The father, though immersed in commercial business, is neither distracted nor engrossed with the business which he faithfully and successfully pursues; but can disburthen his mind of all its cares, and sweeten the domestic circle with his smiles, and instruct it by his wisdom. He returns to his much loved home to alleviate the mother's labours; and in doing so he relaxes from his own, while he seconds and sanctions her lessons and authority.
In making this sketch we may not have taken every line from the copy before us ;--we have only drawn the picture which it presented to our own imagination, or rather revived in our recollection, and which we could wish to behold in every family that we enter. We could wish to behold the mother, the enlightened, discreet, and pious guide and instructor of her children, and every family growing up, not like weeds, a curse and a deformity to the soil they occupy, but cultivated plants, beautiful to the eye and laden with fruit.
As many of our readers may have the work before them, and as we wish that all may possess it, we forbear making copinus extracts. The following may suffice to justify our main observation, that it presents a family occupied in an enlightened and Christian manner.
“In Mrs. Clifford's family arrangements, I was struck with the beautiful order and consistency of the whole. Nothing was done without a plan. Every relaxation and employment had its alloted season; consequently, confusion seldom or never ensued; nor did the enjoyment of the one ever interfere with the performance of the other. In her expenses she was liberal, yet prudent ;-she never curtailed the comforts of her family, or sparingly provided for their wants, in order to expend the sum thus unworthily redeemed, in the indulgence of unnecessary profusion, or the affectation of an unbecoming style. Her table was always plain, yet plentiful; frugal, yet well-ordered and genteely arranged. Thus, fully occupied in discharging the important duties of a wife, a mother, and a mistress, her visits were few, and her friends select. Home was the centre of her joys, and the principal scene of her exertions. Her relaxation was to inquire into the state of the poor,—her amusement to aim at amending their characters and meliorating their condition.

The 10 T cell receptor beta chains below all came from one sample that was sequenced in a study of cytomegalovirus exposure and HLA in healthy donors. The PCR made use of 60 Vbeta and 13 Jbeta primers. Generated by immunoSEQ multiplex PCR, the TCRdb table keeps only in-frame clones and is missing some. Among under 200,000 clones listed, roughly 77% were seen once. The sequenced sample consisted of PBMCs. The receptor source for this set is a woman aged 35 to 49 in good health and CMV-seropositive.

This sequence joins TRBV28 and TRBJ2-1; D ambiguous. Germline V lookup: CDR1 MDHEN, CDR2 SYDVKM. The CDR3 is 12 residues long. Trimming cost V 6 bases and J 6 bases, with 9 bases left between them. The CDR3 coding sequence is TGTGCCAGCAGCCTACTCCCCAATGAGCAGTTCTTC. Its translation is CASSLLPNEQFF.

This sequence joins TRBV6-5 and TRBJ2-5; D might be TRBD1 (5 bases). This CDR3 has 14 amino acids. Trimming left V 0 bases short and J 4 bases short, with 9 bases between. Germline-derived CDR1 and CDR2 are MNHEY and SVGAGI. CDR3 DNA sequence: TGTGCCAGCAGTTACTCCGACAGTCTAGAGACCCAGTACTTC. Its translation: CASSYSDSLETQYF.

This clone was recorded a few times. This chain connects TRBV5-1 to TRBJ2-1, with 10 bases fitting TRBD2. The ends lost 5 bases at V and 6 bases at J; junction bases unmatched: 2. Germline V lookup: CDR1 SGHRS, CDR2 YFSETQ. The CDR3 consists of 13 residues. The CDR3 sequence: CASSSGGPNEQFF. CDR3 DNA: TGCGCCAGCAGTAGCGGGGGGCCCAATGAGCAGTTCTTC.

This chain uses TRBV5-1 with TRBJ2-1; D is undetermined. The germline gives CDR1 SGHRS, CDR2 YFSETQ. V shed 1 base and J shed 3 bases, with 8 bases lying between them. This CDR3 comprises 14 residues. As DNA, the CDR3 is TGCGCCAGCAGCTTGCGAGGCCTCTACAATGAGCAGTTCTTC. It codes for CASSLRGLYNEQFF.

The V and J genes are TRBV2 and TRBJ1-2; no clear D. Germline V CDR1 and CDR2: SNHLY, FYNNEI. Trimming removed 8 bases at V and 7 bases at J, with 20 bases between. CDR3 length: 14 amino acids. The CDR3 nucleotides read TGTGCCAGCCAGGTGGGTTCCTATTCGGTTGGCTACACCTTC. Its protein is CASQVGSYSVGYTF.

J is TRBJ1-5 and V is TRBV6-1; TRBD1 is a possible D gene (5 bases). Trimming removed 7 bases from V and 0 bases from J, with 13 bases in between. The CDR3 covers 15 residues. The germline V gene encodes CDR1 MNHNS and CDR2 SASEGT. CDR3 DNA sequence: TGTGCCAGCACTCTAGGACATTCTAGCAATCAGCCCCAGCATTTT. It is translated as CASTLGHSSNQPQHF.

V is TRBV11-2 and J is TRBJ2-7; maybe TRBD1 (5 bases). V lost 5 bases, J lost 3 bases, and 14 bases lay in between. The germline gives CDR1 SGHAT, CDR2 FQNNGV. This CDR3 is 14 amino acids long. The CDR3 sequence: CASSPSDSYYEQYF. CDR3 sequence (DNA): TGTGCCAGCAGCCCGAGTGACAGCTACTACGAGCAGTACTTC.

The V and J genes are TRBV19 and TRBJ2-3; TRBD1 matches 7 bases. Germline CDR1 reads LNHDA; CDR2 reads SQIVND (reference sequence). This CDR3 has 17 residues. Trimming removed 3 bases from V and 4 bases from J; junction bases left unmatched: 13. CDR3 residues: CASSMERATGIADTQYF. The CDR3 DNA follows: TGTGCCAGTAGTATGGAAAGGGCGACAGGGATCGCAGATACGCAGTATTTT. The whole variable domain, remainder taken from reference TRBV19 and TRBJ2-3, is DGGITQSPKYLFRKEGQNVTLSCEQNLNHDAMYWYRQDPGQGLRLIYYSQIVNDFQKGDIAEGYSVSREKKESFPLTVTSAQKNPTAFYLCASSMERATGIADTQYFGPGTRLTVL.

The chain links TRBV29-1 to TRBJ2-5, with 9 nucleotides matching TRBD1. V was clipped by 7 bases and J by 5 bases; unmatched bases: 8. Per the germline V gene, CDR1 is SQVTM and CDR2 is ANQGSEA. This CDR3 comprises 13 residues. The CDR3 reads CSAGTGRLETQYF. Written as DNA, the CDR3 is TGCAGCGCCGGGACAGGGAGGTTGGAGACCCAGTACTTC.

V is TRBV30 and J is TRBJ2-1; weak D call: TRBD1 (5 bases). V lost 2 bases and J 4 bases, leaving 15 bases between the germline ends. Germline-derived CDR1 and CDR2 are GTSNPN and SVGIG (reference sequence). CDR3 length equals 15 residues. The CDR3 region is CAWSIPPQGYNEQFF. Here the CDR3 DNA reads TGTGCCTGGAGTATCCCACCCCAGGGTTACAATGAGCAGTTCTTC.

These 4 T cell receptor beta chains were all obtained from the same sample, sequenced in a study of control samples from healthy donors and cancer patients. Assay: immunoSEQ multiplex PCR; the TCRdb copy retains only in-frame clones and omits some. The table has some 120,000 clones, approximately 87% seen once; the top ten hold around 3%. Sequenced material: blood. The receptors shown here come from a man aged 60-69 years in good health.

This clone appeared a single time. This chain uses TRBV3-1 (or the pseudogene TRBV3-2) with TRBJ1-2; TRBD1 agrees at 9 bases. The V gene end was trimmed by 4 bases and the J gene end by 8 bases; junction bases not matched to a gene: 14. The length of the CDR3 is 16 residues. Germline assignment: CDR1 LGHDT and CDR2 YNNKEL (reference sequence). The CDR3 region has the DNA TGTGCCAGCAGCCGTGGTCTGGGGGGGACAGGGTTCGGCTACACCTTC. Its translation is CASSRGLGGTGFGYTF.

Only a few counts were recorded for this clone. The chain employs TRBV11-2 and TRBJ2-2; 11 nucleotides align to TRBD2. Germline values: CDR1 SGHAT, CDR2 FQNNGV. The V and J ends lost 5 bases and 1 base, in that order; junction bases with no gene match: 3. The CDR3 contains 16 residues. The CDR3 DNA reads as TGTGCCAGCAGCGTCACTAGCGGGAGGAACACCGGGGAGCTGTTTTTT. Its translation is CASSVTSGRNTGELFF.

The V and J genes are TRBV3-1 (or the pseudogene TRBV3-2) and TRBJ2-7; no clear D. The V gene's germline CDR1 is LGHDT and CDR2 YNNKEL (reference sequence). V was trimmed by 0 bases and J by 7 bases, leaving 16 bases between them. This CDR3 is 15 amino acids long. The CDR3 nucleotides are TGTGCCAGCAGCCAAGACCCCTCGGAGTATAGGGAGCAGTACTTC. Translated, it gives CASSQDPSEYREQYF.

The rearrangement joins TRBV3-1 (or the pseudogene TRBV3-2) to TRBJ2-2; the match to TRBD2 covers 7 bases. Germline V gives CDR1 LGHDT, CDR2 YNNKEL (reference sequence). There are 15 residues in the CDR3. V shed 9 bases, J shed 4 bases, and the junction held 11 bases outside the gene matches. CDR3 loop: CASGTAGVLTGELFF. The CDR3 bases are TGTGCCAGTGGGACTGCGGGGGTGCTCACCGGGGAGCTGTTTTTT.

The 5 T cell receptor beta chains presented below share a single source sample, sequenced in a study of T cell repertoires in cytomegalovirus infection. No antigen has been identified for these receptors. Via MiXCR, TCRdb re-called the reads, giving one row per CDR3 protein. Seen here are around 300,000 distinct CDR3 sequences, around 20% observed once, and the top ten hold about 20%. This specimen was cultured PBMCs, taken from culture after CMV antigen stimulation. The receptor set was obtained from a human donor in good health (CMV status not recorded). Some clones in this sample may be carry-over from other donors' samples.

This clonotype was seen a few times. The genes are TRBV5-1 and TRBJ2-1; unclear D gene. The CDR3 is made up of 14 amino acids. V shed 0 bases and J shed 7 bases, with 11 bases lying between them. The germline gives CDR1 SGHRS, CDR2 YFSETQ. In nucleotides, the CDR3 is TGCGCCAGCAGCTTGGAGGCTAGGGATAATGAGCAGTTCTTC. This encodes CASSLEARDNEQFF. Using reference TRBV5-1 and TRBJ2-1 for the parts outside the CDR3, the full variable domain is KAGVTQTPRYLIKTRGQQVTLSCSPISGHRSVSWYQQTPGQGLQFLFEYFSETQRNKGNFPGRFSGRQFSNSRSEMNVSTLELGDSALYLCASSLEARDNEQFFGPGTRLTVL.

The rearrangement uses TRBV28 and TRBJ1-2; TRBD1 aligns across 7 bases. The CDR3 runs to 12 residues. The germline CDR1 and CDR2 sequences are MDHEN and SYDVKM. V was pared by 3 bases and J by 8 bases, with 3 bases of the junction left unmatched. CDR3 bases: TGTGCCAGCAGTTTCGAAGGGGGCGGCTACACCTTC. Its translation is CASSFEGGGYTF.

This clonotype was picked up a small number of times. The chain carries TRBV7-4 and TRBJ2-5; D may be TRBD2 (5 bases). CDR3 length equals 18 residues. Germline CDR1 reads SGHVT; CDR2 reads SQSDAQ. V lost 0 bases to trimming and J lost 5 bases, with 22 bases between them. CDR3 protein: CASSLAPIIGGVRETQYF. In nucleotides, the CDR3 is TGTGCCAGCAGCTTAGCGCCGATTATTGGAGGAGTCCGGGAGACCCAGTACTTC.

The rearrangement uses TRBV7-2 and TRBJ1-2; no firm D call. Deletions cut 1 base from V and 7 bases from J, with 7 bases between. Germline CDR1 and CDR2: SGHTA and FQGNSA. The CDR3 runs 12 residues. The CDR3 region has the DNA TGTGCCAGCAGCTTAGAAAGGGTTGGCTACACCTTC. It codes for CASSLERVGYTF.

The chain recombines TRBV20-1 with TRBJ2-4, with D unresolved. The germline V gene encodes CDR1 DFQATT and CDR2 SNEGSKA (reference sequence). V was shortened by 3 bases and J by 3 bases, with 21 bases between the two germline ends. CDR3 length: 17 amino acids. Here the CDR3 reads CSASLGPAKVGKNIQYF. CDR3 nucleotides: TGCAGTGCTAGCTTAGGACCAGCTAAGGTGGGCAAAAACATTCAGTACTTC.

“ In the education of her children, she was assisted by the co-operating hand, and strengthened by the concurring authority of their father. If, at any time, the mother was displeased, the father never failed to heighten the effect of that displeasure by his much-dreaded frown: and when he reproved them, she never mitigated the punishment by an expression of pity better withheld, or a caress but ill-bestowed. A simple incident which occurred under my immediate notice, strongly indicated this union of authority, this harınony of conduct.
“On entering the room one day, in Mrs. Clifford's absence, the fond father bent to caress an engaging little girl, who stood pensively apart from the happy group As he attempted to kiss her, she covered her face with her hands, and burst into tears. What is the matter, Jane, why do you not like that I should kiss you?' 'O papa,' sobbed the heart-broken little girl, 'I have been very naughty, and mamma is angry with me, so I am sure you would not kiss me if you knew that.' I saw that the heart of Clifford was touched; he could have clasped the ingenuous little penitent in his arms, but he prudently forbore, and turned from her, saying, 'I am glad you have told me of it, Jane, for you could have received no pleasure from a mark of affection which you were conscious of not deserving.? This, thought I, would furnish an admirable lesson to some of my married friends,